**Theorem.** Let be a commutative ring, an -module and a direct system of -modules. Then

The above isomorphism is an isomorphism of -modules. We will give the proof of this theorem at the end of this post. So let’s get prepared for the proof!

**Notation 1**. is a commutative ring, is an -module and is a direct system of -modules over some partially ordered index set We will not assume that is directed.

**Notation 2**. We proved in here that exists. Recall that, as a part of the definition of direct limit, we also have canonical homomorphisms satisfying the relations for all For modules we explicity defined by (see the theorem in here), but we will not be needing that.

**Notation 3**. Let be an -module. For all with we will let and By Example 5, is a direct system of -modules and so exists. We also have canonical homomorphisms satisfying for all

**Notation 4**. For every we will let

**Remark 1**. Clearly and for all because

** Lemma. **Let be an -module. Suppose that for every there exists an -module homomorphism such that for all Let Then

1) There exist -module homomorphisms such that for all

2) There exists a unique -module homomorphism such that for all

*Proof*. 1) are defined very naturally: for all Then

2) This part is obvious from the first part and the universal property of direct limit. (See Definition 1 in here)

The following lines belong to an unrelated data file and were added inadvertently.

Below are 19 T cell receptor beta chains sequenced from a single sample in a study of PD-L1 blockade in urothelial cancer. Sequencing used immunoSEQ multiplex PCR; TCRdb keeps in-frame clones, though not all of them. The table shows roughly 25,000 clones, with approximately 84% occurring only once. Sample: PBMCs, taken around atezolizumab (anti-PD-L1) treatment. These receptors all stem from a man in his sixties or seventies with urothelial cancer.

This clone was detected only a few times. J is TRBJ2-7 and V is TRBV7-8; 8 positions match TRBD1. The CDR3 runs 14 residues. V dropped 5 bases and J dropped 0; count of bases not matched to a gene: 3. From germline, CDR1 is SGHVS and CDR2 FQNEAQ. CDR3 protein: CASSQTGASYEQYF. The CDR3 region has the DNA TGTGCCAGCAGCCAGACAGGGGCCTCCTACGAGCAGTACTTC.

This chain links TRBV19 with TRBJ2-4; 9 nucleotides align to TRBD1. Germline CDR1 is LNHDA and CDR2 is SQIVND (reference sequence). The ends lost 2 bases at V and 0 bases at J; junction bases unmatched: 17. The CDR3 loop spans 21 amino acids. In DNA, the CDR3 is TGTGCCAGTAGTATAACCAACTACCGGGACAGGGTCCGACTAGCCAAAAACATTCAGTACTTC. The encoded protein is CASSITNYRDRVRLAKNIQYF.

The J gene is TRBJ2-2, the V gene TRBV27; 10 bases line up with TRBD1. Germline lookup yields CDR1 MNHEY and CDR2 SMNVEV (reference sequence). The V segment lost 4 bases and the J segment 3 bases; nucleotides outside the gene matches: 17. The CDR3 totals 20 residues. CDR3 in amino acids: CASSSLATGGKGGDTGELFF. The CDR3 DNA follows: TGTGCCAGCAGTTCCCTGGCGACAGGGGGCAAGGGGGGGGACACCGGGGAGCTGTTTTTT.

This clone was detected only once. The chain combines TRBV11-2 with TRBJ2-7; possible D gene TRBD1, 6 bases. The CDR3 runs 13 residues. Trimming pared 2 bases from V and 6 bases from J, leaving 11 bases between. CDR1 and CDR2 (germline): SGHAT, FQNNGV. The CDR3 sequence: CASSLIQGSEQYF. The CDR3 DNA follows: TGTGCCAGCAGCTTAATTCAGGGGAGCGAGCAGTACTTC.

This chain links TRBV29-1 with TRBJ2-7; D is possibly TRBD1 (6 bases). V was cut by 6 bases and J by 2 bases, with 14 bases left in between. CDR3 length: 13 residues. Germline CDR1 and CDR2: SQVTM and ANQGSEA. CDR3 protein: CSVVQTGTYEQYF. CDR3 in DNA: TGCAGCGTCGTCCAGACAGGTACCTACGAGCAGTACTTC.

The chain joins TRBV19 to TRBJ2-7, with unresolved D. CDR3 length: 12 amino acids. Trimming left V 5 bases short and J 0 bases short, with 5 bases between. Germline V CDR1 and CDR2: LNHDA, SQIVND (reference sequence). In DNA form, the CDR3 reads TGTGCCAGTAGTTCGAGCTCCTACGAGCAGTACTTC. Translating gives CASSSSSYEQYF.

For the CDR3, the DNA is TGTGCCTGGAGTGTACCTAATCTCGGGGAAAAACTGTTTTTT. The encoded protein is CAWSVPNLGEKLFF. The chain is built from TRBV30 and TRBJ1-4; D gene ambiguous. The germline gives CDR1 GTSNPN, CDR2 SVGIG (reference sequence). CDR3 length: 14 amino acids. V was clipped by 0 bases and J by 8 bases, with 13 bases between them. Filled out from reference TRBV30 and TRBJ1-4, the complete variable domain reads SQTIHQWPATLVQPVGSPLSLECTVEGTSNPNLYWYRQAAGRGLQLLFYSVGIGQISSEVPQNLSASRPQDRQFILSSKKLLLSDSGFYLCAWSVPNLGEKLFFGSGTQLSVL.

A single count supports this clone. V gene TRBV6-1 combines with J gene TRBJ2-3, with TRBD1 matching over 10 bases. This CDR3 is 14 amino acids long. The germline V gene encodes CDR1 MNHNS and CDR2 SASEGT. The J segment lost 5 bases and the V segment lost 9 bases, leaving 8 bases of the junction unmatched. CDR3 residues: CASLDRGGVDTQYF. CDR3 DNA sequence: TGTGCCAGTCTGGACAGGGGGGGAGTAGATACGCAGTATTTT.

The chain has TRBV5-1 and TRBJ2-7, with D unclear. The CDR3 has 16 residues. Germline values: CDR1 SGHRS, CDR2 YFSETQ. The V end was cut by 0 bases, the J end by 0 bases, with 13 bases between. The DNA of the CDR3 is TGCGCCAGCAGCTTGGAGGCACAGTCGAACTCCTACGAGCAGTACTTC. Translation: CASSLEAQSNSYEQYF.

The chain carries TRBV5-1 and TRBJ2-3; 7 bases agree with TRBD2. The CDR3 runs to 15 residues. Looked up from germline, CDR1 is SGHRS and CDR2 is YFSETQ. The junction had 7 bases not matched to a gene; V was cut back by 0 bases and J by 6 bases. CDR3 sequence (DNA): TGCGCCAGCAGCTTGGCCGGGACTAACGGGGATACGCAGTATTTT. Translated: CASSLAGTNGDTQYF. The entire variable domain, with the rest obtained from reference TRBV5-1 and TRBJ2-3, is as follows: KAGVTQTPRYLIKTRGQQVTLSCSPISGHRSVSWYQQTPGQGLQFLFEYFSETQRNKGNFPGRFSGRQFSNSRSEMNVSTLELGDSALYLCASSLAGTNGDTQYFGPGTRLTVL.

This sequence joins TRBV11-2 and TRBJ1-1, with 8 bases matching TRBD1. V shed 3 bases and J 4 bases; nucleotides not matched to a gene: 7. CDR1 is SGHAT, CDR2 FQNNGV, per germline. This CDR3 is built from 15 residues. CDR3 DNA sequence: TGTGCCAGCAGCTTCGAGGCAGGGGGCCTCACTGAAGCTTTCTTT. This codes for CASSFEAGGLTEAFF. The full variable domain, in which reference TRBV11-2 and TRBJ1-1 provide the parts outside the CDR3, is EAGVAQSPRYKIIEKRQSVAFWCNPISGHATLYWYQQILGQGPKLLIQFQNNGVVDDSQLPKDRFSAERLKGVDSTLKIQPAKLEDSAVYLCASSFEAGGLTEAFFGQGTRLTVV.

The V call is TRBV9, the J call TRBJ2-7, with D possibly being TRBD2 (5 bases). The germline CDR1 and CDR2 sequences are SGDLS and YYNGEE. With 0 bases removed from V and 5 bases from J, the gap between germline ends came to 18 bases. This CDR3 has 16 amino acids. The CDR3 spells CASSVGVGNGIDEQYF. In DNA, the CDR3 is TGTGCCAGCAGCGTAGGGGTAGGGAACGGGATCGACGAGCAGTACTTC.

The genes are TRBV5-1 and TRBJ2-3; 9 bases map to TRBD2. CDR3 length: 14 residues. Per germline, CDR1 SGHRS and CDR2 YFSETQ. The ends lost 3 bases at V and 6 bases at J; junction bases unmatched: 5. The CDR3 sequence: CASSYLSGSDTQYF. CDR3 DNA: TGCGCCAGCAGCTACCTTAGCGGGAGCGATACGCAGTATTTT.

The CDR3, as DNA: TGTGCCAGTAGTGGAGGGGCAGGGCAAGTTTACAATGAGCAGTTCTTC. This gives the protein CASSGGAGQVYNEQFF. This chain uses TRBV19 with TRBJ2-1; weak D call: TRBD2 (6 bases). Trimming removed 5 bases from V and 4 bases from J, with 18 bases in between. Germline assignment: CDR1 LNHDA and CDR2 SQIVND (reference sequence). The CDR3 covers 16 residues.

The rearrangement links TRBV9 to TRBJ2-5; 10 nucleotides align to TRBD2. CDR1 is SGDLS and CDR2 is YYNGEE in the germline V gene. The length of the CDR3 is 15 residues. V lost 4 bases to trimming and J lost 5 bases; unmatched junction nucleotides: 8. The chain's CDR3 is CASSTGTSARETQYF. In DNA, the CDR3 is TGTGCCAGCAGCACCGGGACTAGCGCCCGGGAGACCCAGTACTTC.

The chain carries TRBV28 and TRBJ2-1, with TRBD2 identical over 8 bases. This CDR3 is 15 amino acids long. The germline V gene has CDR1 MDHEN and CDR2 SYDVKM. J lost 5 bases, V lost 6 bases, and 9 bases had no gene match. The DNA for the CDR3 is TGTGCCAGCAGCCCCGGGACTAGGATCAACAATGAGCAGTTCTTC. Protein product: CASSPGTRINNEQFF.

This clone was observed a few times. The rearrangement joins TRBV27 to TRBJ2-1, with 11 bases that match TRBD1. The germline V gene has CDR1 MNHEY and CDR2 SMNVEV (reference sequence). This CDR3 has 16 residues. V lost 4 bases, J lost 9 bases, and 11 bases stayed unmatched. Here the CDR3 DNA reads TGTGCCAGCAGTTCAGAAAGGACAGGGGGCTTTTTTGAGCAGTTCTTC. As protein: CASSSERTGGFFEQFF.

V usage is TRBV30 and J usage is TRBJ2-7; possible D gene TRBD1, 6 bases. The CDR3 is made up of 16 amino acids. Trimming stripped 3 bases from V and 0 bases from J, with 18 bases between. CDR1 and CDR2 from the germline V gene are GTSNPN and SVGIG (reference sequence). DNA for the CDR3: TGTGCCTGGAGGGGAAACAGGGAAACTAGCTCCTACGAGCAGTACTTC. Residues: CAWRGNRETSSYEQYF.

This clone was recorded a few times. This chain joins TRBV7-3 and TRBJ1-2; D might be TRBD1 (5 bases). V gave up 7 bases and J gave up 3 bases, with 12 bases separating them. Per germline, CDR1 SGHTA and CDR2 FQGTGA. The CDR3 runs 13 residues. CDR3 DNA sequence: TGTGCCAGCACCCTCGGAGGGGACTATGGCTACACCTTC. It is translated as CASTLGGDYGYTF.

**Proof of the Theorem**. We will show that satisfies the conditions in the definition of (see Definition 1 in here) and thus, by the uniqueness of direct limit, and the theorem is proved. The first condition is satisfied by Remark 1. For the second condition (the universal property), suppose that is an -module and are -module homomorphisms such that whenever So the hypothesis in the above lemma is satisfied. For and let and be the maps in the lemma. Define the map by for all and See that is -bilinear and so it induces an -module homomorphism defined by We also have

for all and Thus So the only thing left is the uniqueness of which is obvious because, as we mentioned in the second part of the above lemma, is uniquely defined for a given

**Remark 2**. If is not commutative, are left -modules and is a right -module (resp. -bimodule), then the isomorphism in the theorem is an isomorphism of abelian groups (resp. left -modules).